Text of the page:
(Confession Photo WYD Banner)
Eleanor was just finishing lunch when I caught her. It was 3pm and I was melting like a marshmallow in the heat. She, however, grinned so cheerfully at me that I just had to ask – half-joking – whether Confession was at the root of it. (It was, after all, what we had sat down to talk about).
She admitted, smiling even more broadly, that she had just got the grades to go to Oxford University to read Classics in September. She continued (after I had got through my awe-struck congratulations):
“But Oxford aside, Confession does make me very happy every time I go. It’s a general thing I’ve noticed with everyone who goes. It’s like -” she looked around, gesturing expansively until she hit upon the right example, “-like taking a big bath after you’ve been really muddy for ages.”
A good example, I conceded. I wanted to know why.
“It’s like starting again. In fact,” she frowned, “it IS starting again.” I asked her to explain. “Confession is a Sacrament of the Church through which you approach Jesus to admit that you’ve done wrong, and you receive absolution – as in, you’re forgiven by God Himself and you can move on from whatever you might have done.”
I asked her if she would recommend going to Confession to her Catholic friends.
“Oh absolutely,” she said. “In fact, one of my friends converted because she loved the idea of Confession so much.”
I wanted to know why she thought others might not like going to Confession.
“Well I don’t like it a lot of the time,” she responded frankly. “But it’s obviously because we don’t like admitting we’ve done something wrong. It doesn’t change the fact that you ARE wrong, though. Confession is the only thing that can make everything ‘right’ again. And you can feel it,” she added happily.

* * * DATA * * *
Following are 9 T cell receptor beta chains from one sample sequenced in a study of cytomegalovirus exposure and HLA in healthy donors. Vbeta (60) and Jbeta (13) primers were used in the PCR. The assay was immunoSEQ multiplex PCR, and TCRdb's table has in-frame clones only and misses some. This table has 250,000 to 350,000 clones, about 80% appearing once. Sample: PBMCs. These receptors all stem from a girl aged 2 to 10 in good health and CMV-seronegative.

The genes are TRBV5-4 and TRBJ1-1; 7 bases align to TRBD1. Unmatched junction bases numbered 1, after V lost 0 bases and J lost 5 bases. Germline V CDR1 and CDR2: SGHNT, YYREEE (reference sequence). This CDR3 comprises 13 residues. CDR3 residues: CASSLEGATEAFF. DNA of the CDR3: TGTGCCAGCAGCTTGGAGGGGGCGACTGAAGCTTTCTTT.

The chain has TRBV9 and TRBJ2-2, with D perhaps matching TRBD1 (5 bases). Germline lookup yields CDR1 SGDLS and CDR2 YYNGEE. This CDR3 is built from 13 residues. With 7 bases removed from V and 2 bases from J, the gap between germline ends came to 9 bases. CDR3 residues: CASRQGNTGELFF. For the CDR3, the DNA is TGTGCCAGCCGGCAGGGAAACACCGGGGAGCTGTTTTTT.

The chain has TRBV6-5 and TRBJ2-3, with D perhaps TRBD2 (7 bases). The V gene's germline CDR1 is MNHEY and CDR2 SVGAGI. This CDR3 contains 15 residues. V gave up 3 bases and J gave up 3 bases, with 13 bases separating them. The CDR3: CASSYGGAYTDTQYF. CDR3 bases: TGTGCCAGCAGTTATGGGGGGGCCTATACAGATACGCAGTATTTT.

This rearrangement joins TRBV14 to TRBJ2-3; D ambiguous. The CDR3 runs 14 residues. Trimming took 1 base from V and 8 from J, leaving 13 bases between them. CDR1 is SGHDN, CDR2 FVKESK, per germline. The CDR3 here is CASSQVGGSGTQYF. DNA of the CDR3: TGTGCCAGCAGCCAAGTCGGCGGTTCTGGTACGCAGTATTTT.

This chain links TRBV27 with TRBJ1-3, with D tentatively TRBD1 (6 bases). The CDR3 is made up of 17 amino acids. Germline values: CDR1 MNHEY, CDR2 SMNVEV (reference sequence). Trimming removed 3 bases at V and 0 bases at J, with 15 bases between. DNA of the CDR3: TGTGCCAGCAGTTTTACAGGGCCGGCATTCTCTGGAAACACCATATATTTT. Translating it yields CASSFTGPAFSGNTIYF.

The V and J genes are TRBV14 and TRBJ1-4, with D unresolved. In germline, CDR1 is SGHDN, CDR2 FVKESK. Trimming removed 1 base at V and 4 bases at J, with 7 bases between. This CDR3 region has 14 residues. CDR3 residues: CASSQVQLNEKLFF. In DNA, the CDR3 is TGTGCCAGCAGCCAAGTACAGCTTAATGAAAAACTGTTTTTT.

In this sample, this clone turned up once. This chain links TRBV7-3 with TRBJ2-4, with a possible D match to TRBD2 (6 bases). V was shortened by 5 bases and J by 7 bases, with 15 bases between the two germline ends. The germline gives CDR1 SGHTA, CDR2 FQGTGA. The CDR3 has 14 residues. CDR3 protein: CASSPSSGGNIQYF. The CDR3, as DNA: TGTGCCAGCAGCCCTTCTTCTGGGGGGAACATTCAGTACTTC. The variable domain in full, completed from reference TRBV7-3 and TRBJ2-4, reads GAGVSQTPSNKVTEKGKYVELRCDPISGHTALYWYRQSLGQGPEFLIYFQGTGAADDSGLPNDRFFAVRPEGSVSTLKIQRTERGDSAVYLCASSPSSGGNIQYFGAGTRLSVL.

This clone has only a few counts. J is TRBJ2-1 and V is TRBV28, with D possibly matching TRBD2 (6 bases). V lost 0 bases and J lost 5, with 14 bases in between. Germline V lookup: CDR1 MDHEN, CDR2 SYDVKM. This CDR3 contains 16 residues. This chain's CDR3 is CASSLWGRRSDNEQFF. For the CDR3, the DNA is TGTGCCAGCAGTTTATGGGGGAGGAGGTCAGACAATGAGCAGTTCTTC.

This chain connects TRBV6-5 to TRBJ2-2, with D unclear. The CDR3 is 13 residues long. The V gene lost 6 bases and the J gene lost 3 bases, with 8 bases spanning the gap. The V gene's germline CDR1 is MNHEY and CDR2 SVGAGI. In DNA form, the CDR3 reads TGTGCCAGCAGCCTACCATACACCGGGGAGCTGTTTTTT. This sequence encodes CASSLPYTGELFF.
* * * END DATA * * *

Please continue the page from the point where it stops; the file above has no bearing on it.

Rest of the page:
Playing devil’s advocate, I remarked that it could be something based purely on ‘feeling better’, or a ‘guilt complex’, so why couldn’t you just go to a therapist or psychologist?
Eleanor seemed ready for it.
“You could see it that way,” she conceded fairly. “But therapy deals with the person totally subjectively. In Confession you’re looking at yourself, yes, but you’re looking at yourself against something objective: right and wrong, loving God or not loving Him. That’s not anything to do with therapy, which looks at a person on a totally different level.” She looked at me. “Do you get what I mean?”
I said I did (and I did, having gone myself last week).
“It just helps me off-load and stops me from bottling things up until I explode.”
– Chris Parreno
The Holy Father will be hearing the confessions of three young volunteers today in three languages – French, Italian and German. This is part of a huge ‘Festival of Forgiveness’ taking place during the course of the World Youth Day week and the Days in the Diocese.